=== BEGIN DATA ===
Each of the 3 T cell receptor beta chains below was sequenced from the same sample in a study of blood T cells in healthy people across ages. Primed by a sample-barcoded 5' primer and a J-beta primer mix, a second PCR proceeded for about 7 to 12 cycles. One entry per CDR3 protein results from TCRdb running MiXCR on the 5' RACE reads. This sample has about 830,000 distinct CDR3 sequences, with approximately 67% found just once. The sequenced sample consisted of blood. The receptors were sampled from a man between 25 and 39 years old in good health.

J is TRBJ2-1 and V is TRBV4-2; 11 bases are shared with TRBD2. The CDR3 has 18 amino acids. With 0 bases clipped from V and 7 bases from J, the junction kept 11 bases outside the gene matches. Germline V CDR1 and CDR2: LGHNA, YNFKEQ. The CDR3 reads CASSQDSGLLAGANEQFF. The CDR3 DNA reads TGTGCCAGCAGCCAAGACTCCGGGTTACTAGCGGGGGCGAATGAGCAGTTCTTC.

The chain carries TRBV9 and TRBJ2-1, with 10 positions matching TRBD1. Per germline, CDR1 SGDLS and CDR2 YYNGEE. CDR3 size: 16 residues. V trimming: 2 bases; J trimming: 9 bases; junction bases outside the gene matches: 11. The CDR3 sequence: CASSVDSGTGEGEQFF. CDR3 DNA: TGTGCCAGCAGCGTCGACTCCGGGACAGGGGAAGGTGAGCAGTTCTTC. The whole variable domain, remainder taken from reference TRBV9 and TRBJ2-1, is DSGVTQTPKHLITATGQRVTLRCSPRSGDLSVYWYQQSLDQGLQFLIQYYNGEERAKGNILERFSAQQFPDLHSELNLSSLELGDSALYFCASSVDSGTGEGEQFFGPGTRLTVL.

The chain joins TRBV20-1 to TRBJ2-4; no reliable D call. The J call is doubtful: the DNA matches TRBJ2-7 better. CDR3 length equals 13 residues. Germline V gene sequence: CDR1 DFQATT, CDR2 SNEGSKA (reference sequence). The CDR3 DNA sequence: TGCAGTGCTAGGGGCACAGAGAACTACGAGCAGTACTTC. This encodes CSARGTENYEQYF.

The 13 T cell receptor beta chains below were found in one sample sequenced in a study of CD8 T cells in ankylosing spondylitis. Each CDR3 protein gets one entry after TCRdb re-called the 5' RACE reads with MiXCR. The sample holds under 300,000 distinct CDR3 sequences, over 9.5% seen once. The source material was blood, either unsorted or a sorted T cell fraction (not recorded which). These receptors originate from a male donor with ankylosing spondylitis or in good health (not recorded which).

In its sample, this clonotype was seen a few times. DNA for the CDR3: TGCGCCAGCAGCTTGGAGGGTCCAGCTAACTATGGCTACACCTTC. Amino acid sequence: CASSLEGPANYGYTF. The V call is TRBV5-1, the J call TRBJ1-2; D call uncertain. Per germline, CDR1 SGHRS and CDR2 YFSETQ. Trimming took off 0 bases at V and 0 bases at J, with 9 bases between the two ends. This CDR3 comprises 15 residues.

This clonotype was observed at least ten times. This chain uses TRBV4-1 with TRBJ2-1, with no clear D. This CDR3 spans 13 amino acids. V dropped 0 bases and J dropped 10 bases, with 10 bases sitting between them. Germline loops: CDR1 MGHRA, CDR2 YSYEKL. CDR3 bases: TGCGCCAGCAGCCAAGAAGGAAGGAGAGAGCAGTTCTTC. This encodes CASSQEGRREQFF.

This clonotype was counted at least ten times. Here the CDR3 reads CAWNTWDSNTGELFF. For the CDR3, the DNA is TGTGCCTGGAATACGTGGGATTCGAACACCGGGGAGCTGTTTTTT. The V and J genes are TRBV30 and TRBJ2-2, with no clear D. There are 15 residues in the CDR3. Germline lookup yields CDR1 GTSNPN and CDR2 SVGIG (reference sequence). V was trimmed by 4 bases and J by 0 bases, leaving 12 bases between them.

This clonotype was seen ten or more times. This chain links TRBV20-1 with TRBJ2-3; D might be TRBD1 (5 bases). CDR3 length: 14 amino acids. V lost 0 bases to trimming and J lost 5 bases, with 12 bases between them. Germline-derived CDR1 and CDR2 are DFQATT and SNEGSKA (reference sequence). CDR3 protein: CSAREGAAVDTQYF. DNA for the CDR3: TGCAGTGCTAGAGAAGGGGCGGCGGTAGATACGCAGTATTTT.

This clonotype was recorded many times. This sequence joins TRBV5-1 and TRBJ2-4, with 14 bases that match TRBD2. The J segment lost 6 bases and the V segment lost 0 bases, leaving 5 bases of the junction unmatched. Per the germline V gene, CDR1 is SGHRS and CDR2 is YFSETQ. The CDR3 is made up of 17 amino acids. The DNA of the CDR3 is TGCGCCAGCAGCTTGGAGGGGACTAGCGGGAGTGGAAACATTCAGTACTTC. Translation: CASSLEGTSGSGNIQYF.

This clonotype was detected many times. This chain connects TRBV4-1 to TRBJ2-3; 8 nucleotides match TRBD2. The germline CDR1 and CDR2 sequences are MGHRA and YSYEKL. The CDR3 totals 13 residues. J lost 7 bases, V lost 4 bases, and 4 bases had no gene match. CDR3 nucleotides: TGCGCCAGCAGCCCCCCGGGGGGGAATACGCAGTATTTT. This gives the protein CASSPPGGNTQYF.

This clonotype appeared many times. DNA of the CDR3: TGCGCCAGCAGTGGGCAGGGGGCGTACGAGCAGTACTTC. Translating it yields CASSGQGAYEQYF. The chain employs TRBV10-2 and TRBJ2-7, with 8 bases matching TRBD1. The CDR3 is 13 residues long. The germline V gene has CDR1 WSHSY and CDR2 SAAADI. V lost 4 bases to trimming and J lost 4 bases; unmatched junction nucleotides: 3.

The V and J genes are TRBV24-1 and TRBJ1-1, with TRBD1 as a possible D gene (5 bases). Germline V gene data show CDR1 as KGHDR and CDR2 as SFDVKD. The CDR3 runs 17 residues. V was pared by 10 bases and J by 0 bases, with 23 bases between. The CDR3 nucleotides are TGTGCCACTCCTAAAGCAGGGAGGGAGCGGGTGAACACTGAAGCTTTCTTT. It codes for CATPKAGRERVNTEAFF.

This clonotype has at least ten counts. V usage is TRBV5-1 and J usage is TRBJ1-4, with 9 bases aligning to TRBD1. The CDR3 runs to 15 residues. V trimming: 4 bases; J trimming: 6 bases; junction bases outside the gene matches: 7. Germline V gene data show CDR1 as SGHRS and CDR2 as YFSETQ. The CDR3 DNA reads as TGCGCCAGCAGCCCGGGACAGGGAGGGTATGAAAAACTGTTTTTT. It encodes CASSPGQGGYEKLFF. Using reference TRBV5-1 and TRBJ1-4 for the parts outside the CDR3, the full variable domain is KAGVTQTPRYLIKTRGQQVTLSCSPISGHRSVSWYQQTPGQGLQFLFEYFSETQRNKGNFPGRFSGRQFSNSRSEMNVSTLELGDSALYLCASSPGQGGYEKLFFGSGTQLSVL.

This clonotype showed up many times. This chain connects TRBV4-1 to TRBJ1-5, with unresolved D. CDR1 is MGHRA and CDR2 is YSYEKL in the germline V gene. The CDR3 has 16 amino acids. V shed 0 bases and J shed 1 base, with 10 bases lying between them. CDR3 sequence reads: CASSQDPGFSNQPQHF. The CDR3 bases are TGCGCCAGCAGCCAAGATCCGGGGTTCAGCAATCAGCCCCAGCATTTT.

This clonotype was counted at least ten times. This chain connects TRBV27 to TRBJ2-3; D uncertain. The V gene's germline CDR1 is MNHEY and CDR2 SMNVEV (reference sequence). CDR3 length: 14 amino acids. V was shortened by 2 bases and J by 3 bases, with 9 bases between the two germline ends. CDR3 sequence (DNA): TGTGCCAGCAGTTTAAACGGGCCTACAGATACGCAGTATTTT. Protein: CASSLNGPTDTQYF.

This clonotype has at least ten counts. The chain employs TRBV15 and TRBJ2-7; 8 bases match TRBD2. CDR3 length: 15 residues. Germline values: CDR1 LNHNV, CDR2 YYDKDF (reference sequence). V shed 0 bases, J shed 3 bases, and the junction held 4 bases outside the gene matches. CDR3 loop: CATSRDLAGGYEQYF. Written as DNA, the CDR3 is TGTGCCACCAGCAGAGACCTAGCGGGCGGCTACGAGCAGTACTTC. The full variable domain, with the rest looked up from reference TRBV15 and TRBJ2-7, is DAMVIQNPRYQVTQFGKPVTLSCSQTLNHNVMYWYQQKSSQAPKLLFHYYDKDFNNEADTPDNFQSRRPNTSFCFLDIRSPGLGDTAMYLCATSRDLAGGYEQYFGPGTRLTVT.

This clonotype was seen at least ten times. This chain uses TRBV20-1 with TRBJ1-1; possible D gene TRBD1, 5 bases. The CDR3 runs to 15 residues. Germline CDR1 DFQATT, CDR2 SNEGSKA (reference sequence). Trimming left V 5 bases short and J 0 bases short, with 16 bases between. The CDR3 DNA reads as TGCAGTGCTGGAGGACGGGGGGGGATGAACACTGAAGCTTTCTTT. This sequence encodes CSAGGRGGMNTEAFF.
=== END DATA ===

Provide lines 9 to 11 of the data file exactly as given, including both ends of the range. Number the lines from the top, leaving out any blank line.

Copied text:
This clonotype was seen ten or more times. This chain links TRBV20-1 with TRBJ2-3; D might be TRBD1 (5 bases). CDR3 length: 14 amino acids. V lost 0 bases to trimming and J lost 5 bases, with 12 bases between them. Germline-derived CDR1 and CDR2 are DFQATT and SNEGSKA (reference sequence). CDR3 protein: CSAREGAAVDTQYF. DNA for the CDR3: TGCAGTGCTAGAGAAGGGGCGGCGGTAGATACGCAGTATTTT.

This clonotype was recorded many times. This sequence joins TRBV5-1 and TRBJ2-4, with 14 bases that match TRBD2. The J segment lost 6 bases and the V segment lost 0 bases, leaving 5 bases of the junction unmatched. Per the germline V gene, CDR1 is SGHRS and CDR2 is YFSETQ. The CDR3 is made up of 17 amino acids. The DNA of the CDR3 is TGCGCCAGCAGCTTGGAGGGGACTAGCGGGAGTGGAAACATTCAGTACTTC. Translation: CASSLEGTSGSGNIQYF.

This clonotype was detected many times. This chain connects TRBV4-1 to TRBJ2-3; 8 nucleotides match TRBD2. The germline CDR1 and CDR2 sequences are MGHRA and YSYEKL. The CDR3 totals 13 residues. J lost 7 bases, V lost 4 bases, and 4 bases had no gene match. CDR3 nucleotides: TGCGCCAGCAGCCCCCCGGGGGGGAATACGCAGTATTTT. This gives the protein CASSPPGGNTQYF.